ENGLEWOOD, Colo. -- The Steelers offense presents two primary threats – two major strengths, two ways it will try to beat you.
"(The biggest challenge is) stopping that run game," said cornerback Champ Bailey, who has faced Pittsburgh five times in his career. "You know one thing about the Steelers — they're always going to try to run the ball and establish their run game. Then, contain (quarterback) Big Ben (Roethlisberger). He's one of the most dangerous at what he does. He hasn't been a two-time Super Bowl winner for no reason. He's a great quarterback."
Defensive tackle Justin Bannan is another veteran on the Broncos who has seen his fair share of Pittsburgh. Bannan has played nine games against the Steelers in his 10-year career – seven during his four-year stint with Baltimore.
His memories of chasing after Roethlisberger aren't fond ones.
"When I was in Baltimore, he would drive us crazy because we just knew we had to contain him and if he broke containment, that's how he got us," Bannan said. "The guy is elusive and he's a big guy so you think he's not that fast, but he really is. With the combination of size and speed, it makes it tough."
Defensive Coordinator Jack Del Rio has preached to his defensive unit all week that multiple players have to get to Roethlisberger so that he doesn't get loose.
What makes the Steelers' offensive attack so dangerous is that even if the quarterback is contained, the primary objective remains intact.
"(He's) got the arm strength to throw the ball down the field," Del Rio said. "(But) that's not even what they really want to do. They really want to pound you in the run game. So it will be a good test for our defense."
That test -- as Bannan recalls -- happens in the trenches.
"I know what they bring to the table," Bannan said. "At the end of the day, it's a fist fight. That's how it is with those guys. It's a game that's won in the trenches I believe. We have to come out and play our game."
Although the Denver defense has prepared all week to win that battle in the trenches by stopping the run and containing the quarterback, execution will make the difference.
"Certainly that's the plan everybody goes in with," Del Rio said. "But the more effective we are in getting that done, the more effective we'll be in slowing their offense.
A FIRST FOR THOMAS
On Sunday night, wideout Demaryius Thomas will experience a first.
"This is my first opener, period," said the third-year pro. "I've been hurt the past two years. It's my first game to go out and play with the team, healthy. So I'm excited."
Thomas feels prepared for the Week 1 test against the Steelers because he's had his first full offseason to get ready.
"Being able to go through OTAs, minicamps and all with a new quarterback, it was a big deal," Thomas said. "It's better to get the reps on the field than just sitting in meetings and watching. It was great for me to be healthy this year to get the actual reps instead of the mental reps."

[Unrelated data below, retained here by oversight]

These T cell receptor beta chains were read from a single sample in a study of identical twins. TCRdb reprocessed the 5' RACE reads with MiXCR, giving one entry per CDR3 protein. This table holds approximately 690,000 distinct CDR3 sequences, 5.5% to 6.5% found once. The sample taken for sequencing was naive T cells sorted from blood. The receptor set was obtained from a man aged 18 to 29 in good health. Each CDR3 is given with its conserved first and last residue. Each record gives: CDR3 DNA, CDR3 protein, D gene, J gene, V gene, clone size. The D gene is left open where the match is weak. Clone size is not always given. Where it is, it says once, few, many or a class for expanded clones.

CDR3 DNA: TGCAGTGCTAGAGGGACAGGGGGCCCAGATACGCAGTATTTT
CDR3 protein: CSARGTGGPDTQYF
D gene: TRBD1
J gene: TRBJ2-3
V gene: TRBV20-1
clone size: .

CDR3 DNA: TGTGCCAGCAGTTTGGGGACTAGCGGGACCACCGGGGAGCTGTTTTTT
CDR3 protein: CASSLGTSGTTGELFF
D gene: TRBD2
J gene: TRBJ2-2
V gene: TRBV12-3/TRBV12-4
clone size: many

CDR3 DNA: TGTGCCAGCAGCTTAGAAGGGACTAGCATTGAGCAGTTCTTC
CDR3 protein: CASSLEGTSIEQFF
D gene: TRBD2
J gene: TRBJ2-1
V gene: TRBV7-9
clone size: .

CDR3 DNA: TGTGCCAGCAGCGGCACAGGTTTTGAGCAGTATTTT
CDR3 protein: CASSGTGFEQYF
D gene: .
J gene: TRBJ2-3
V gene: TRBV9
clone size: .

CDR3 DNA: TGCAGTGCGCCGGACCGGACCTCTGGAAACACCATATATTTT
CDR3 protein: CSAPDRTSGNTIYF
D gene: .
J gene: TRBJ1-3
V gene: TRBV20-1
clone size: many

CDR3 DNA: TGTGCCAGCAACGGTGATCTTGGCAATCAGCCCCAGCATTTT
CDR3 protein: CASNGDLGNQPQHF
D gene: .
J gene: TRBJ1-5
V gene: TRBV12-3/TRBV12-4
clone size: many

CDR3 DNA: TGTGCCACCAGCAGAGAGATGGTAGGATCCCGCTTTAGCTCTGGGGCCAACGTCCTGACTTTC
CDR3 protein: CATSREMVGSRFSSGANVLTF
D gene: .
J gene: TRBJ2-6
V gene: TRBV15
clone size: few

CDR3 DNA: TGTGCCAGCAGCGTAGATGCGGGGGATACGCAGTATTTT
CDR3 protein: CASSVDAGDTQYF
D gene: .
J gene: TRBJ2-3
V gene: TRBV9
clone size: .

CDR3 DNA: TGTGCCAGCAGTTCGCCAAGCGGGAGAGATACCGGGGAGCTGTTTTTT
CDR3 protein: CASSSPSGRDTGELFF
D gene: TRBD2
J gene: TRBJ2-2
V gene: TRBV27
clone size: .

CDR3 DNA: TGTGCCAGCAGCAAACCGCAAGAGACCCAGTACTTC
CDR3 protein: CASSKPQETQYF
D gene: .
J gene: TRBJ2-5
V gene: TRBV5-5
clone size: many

The Steelers are already quite aware of the danger that Thomas poses to a defense. He ended Pittsburgh's 2011 season with an 80-yard touchdown catch-and-run on the first play of overtime in the AFC Wild Card Round. This time around, Thomas thinks he might be a primary target of the Steelers' defenders, although it won't affect his mentality on Sunday night.
"I've read some stuff about people wanting revenge, but I'm just going to go out and do what I do best," Thomas said. "Go out and play to my best ability, get open for my teammates and that's about it."
STEELERS SPEED CHALLENGES SECONDARYBailey and company will be tasked with covering the Steelers' receiving corps, which includes Mike Wallace, Antonio Brown and Emmanuel Sanders – receivers who use speed as their biggest weapon.
"This is probably the fastest group we'll see," Bailey said. "Not to take anything away from other guys, but they've got three of the speediest guys you'll see on any roster. We've got our hands full, but we're up for the challenge."
Mike Wallace returned to practice Monday for the first time this season after ending a holdout. Steelers Head Coach Mike Tomlin isn't sure what type of role Wallace will play against the Broncos, but Bailey said that hopefully, the missed practice time will limit the fourth-year wideout in the game.
"I sure hope (he's rusty), because he's dangerous," Bailey said. "If you let him get by you, you can count that as seven (points). He's one of the most dangerous receivers."
The potential matchup of Wallace versus Bailey is one of the many reasons behind the buildup surrounding the Sunday-night showdown.
"The hype — I think that's why this game is so popular," Bailey said. "That's what makes this game great. I love being a part of it."